EHRs have long since become a necessity for providers. Some practices see significant benefits, streamlined operations and improved productivity for users. Others blame their EHRs for deteriorating patient relationships and inconveniencing the same people who use them daily. What is the real story?
The main difference between these completely different narratives is effective implementation. Today’s EHRs have come a long way from the first generation software but many clinics still use older versions. Sometimes practices err on the choice of EHR that is most suitable for their usage. At other times, it is a lack of training that gives less than positive results. Whatever the reason, the important takeaway is that no healthcare provider can afford not to use an EHR in 2017.
Everyone knows that implementing an EHR can change workflows in a clinic. You can access relevant data easier. No more searching for misplaced or lost files. Built in prompts and alerts ensure patient compliance and serve as useful reminders for doctors. Your patients can even book appointments through integrated patient portals.
But the benefits of EHR systems go further than that. Practices that have been using EHRs for a while are starting to notice hidden advantages. In some areas EHRs have improved outcomes several fold for patients. Physicians are starting to notice significant improvements in chronic disease management after EHR deployment.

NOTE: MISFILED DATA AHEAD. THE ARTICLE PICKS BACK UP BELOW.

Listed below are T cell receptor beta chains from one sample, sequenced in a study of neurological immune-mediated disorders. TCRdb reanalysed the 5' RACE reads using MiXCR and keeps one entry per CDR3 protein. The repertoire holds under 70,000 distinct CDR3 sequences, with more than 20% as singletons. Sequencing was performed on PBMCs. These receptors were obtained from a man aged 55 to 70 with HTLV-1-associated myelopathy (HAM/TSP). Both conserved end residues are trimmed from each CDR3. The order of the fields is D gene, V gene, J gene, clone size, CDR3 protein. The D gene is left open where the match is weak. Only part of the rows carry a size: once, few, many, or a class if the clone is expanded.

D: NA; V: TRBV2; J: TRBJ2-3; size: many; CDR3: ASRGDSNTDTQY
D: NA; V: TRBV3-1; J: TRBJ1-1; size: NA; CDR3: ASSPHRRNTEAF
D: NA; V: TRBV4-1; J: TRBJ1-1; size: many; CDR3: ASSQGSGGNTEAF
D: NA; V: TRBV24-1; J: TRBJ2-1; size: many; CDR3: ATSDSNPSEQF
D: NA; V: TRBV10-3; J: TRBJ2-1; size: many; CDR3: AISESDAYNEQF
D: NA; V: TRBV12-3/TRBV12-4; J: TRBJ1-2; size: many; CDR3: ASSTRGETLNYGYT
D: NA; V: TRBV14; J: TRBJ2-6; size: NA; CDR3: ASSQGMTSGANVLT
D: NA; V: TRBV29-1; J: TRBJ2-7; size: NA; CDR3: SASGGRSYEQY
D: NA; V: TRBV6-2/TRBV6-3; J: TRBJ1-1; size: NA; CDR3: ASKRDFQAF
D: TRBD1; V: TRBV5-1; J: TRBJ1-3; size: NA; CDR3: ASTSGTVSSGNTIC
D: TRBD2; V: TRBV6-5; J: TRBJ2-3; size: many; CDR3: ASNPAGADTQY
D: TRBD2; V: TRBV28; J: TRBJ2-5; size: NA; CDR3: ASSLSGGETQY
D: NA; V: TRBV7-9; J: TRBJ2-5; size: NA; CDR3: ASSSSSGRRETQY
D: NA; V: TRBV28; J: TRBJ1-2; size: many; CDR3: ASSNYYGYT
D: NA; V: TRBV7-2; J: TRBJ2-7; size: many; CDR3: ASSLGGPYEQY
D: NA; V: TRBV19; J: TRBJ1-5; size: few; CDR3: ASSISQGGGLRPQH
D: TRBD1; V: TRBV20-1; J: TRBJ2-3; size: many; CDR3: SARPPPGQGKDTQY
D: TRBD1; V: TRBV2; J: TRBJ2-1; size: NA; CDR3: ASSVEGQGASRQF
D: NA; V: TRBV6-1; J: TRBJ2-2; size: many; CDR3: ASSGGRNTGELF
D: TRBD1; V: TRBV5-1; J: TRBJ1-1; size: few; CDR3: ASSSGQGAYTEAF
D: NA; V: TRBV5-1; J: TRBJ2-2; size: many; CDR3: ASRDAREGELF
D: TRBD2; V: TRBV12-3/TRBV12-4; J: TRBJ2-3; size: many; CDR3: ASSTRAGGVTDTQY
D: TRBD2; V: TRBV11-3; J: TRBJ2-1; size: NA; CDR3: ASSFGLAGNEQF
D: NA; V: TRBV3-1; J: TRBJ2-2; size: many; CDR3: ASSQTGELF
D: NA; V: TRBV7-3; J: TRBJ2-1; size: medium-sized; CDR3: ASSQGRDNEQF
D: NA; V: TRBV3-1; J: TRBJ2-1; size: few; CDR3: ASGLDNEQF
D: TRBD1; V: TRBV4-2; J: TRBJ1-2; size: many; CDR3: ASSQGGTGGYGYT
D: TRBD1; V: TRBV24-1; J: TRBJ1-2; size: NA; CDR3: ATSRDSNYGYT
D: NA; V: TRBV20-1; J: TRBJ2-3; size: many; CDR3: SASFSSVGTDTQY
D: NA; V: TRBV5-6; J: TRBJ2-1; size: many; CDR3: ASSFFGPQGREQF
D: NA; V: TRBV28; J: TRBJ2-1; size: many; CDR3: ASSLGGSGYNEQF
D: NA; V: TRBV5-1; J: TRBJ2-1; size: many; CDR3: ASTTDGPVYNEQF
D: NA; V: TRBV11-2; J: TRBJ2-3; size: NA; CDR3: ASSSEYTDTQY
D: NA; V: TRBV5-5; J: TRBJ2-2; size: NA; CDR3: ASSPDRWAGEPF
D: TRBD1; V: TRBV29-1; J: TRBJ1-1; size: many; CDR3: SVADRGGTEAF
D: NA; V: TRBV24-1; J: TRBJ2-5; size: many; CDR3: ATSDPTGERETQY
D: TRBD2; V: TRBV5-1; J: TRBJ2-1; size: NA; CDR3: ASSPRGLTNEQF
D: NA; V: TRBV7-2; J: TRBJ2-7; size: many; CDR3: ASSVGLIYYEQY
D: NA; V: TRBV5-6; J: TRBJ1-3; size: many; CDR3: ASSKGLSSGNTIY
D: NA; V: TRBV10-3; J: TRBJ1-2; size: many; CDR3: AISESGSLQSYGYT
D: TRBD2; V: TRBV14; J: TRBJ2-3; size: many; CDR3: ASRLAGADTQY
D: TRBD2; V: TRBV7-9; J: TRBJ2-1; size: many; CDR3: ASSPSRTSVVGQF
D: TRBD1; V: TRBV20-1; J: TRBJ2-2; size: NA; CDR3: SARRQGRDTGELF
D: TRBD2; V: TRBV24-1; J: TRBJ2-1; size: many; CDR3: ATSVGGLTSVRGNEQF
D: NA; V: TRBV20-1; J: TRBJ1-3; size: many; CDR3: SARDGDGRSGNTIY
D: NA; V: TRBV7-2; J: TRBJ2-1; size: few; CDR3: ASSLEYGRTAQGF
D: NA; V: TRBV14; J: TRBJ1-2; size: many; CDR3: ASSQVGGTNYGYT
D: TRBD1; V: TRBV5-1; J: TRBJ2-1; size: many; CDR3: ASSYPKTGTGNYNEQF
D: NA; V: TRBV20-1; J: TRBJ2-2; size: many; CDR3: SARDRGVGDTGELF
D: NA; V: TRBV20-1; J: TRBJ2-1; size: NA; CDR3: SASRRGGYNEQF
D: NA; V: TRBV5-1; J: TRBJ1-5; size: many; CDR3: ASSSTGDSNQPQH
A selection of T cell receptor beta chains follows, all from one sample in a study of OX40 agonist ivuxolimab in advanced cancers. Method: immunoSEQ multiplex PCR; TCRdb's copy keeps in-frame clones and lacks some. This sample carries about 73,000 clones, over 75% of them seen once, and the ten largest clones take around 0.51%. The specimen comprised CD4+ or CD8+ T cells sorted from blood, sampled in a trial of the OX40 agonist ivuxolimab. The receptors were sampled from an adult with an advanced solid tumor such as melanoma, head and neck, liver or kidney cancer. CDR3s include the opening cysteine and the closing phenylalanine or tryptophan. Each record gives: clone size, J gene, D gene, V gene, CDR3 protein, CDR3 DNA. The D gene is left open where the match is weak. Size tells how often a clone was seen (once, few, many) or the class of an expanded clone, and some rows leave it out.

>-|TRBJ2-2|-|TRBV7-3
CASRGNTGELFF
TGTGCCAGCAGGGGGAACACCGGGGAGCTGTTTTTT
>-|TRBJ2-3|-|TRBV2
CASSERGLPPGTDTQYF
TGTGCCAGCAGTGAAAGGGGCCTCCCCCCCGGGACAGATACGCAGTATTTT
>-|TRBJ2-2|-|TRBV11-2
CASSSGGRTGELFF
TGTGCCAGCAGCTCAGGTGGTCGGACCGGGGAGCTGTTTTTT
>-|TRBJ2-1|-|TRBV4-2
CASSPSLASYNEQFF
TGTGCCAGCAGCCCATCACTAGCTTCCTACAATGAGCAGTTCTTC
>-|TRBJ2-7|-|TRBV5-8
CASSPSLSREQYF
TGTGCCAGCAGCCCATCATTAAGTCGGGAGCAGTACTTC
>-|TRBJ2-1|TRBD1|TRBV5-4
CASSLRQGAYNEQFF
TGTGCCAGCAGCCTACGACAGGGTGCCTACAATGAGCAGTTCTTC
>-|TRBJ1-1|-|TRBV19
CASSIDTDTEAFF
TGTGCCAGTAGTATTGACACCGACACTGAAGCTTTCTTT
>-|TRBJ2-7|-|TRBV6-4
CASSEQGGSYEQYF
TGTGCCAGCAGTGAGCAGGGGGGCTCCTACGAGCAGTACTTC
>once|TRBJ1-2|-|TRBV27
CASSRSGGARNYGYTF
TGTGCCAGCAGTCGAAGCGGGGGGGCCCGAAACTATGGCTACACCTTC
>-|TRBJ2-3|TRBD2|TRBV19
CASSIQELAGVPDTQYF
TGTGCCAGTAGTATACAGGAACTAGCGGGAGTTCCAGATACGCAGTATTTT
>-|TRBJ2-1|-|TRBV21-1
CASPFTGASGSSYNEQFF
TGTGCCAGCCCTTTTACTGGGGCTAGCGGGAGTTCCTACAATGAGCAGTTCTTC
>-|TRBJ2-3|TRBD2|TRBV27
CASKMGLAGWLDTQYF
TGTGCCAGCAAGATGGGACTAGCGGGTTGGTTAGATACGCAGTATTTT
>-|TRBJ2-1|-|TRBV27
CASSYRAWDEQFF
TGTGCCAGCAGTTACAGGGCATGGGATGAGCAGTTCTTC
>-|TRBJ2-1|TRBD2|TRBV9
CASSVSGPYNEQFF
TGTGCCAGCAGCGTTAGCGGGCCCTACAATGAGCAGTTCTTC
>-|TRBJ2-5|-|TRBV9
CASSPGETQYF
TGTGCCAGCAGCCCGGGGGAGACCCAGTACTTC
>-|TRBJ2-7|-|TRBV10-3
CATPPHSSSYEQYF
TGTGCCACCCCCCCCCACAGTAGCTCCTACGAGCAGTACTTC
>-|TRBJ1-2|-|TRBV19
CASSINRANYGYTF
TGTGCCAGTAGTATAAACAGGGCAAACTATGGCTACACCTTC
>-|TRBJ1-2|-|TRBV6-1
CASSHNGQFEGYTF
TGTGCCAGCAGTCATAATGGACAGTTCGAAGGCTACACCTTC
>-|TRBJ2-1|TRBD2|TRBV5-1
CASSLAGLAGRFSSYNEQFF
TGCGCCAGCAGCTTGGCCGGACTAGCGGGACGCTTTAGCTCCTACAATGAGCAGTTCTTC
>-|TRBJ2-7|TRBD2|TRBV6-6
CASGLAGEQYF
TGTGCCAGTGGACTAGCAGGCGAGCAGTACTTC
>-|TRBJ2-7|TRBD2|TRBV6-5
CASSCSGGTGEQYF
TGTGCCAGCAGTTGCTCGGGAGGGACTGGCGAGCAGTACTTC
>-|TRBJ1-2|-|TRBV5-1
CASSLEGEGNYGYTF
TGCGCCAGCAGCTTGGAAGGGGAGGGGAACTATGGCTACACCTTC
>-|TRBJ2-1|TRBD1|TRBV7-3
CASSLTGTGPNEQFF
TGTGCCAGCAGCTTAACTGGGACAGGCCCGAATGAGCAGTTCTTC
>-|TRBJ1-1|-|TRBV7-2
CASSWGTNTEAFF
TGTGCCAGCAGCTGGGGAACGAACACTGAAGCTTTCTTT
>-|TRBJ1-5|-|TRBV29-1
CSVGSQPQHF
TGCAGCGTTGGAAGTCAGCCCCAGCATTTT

Chronic Disease Management
Recent research indicates that EHR alerts can help in long term care for patients with chronic illnesses. This feature can reduce the workload for doctors, nurses and other care providers in the long run. Chronic disease management is not always easy. Managing symptoms, adjusting medication and monitoring patient reactions can be difficult. Practices are only now waking up to how useful EHRs can be in such situations.
One aspect of managing chronic disease is preventative screening for certain markers in vulnerable patient groups. Relying on doctors to remember and recommend these tests for their patients is a risky proposition. As a result many patients wait too long for such screening. Turning on EHR alerts for specific tests can eliminate this reliance on human memory.
Early detection can reduce the impact of many illnesses and can even make the difference between life and death for patients. EHR alerts can improve mortality rates, access to care for patients and mitigate some of the effects of chronic diseases.
Clinical decision support tools can also assist with chronic disease management. CDS tools can alert physicians to long-term changes in patients such as declining weight, increased fatigue etc. These can prompt changes to prescriptions that would otherwise go unnoticed by a doctor. Treatment options for some diseases can change almost on a weekly basis. Effective use of CDS support in EHRs can be useful when determining appropriate therapies.
Data buried in EHR databases can also help in predicting illnesses, sometimes even before a diagnosis is possible. Doctors can comb through data of patients with similar demographics to narrow treatment options for individual cases. You can slice and dice the data according to various metrics to gain valuable insight. Doctors can then identify at risk patients who might benefit from regular screening, testing and diagnosis.
EHR tools are becoming invaluable in preventative care, chronic disease management and predictive medicine to name just a few areas. As providers implement more sophisticated systems and enter more data into the tools, the scope for improvements expands by the day. The day is not far when doctors can make predictions and diagnosis much earlier than what was thought possible simply due to advanced EHR capabilities.